Not exactly your usual way to boost the tourist industry (boldface mine):
Even though D.C. has bucked the national trend of tightening restrictions on abortion access, she sees the impact of the legislation in her offices.
“We saw an increase in patients when the TRAP laws came down in Virginia, beginning with the ultrasound law,” she says. The term “TRAP laws” refers to legislation that saddles abortion providers with onerous requirements beyond what is necessary to ensure patient safety. “It brought patients into D.C. from Northern Virgina—Fairfax and Falls Church, but sometimes they’re coming in all the way from Richmond or Tappahannock. To drive hours to get the care you’re entitled to in the Constitution is awful. It creates a huge burden for patients.”
And some patients are coming from much further than Richmond. “We’ve seen a good number of patients come up from Texas, as well,” Perrit says. “Every patient I’ve seen from Texas has said the exact same thing: ‘I’m so lucky that I could come.'” In Texas, a controversial abortion bill currently under review at the Supreme Court would shutter all but 10 clinics, and has already made abortions more expensive and complicated to obtain….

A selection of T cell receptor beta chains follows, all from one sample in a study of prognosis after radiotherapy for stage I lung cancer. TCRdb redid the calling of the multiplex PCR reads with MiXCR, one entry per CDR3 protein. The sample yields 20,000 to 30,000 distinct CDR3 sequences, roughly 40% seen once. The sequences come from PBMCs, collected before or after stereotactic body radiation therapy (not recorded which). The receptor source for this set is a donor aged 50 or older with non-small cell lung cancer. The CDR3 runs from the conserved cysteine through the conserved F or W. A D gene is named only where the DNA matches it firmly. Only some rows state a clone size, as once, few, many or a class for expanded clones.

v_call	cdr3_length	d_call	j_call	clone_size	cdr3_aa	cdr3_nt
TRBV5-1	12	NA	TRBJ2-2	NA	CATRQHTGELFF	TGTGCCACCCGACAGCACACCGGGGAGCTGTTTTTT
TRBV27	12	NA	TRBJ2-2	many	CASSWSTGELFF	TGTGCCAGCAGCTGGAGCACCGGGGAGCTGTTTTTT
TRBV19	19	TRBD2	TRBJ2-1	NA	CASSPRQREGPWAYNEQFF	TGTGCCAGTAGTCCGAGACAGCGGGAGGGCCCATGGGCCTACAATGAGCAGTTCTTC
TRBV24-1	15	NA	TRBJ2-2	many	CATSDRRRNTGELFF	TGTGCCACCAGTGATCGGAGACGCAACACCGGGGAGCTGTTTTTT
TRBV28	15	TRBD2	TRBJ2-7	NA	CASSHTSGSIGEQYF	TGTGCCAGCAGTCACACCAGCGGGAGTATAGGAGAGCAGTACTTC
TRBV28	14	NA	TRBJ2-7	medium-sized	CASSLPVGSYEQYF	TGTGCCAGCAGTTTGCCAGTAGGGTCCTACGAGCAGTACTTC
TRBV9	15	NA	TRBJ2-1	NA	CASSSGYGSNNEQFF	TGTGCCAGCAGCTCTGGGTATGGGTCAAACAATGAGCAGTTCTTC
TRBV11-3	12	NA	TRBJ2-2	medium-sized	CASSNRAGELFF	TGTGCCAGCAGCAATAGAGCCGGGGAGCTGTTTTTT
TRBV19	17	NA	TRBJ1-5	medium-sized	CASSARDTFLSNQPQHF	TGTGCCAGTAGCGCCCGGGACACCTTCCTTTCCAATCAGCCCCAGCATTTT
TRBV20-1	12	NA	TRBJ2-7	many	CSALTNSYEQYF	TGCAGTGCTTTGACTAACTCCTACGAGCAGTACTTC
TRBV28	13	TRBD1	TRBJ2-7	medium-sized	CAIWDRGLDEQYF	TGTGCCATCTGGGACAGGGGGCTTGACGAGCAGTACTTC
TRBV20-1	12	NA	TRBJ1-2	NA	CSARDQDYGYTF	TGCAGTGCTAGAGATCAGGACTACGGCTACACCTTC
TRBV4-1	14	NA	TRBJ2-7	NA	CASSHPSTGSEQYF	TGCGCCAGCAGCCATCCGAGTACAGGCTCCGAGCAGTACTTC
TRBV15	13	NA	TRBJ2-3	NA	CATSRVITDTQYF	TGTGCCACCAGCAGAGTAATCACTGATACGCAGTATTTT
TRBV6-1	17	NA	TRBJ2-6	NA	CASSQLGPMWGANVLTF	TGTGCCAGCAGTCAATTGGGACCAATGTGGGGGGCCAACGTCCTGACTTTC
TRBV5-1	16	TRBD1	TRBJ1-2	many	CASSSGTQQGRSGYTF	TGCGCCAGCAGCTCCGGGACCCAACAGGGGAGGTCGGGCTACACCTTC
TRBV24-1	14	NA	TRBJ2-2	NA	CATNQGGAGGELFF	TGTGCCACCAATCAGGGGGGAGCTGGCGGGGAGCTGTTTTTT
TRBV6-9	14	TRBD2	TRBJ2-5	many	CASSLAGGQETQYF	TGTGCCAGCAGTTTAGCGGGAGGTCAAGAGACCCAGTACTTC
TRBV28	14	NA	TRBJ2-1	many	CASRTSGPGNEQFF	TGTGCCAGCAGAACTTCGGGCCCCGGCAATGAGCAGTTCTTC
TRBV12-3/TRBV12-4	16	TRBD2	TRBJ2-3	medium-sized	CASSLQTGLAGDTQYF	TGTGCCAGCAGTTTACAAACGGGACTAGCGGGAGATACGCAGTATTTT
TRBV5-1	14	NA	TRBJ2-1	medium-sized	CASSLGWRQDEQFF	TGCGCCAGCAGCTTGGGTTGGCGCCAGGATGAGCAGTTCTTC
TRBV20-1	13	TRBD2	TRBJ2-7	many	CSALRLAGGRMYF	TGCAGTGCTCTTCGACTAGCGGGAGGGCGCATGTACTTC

It’s not just legislation bringing women from outside the region to D.C. for medical care. “A week after the shooting at the Planned Parenthood in Colorado Springs, we saw a patient in our office with a Colorado Springs address. She said she had an appointment that day [of the shooting] but overslept. She had the means to fly all the way to see us the following week,” says Perrit. “The thing that most people don’t realize is that those of means will always find a way to get it.”
As long as women have been getting pregnant, they have been finding ways to become unpregnant. We can have legal and safe abortions, or illegal and unsafe abortions (and note that I didn’t add rare).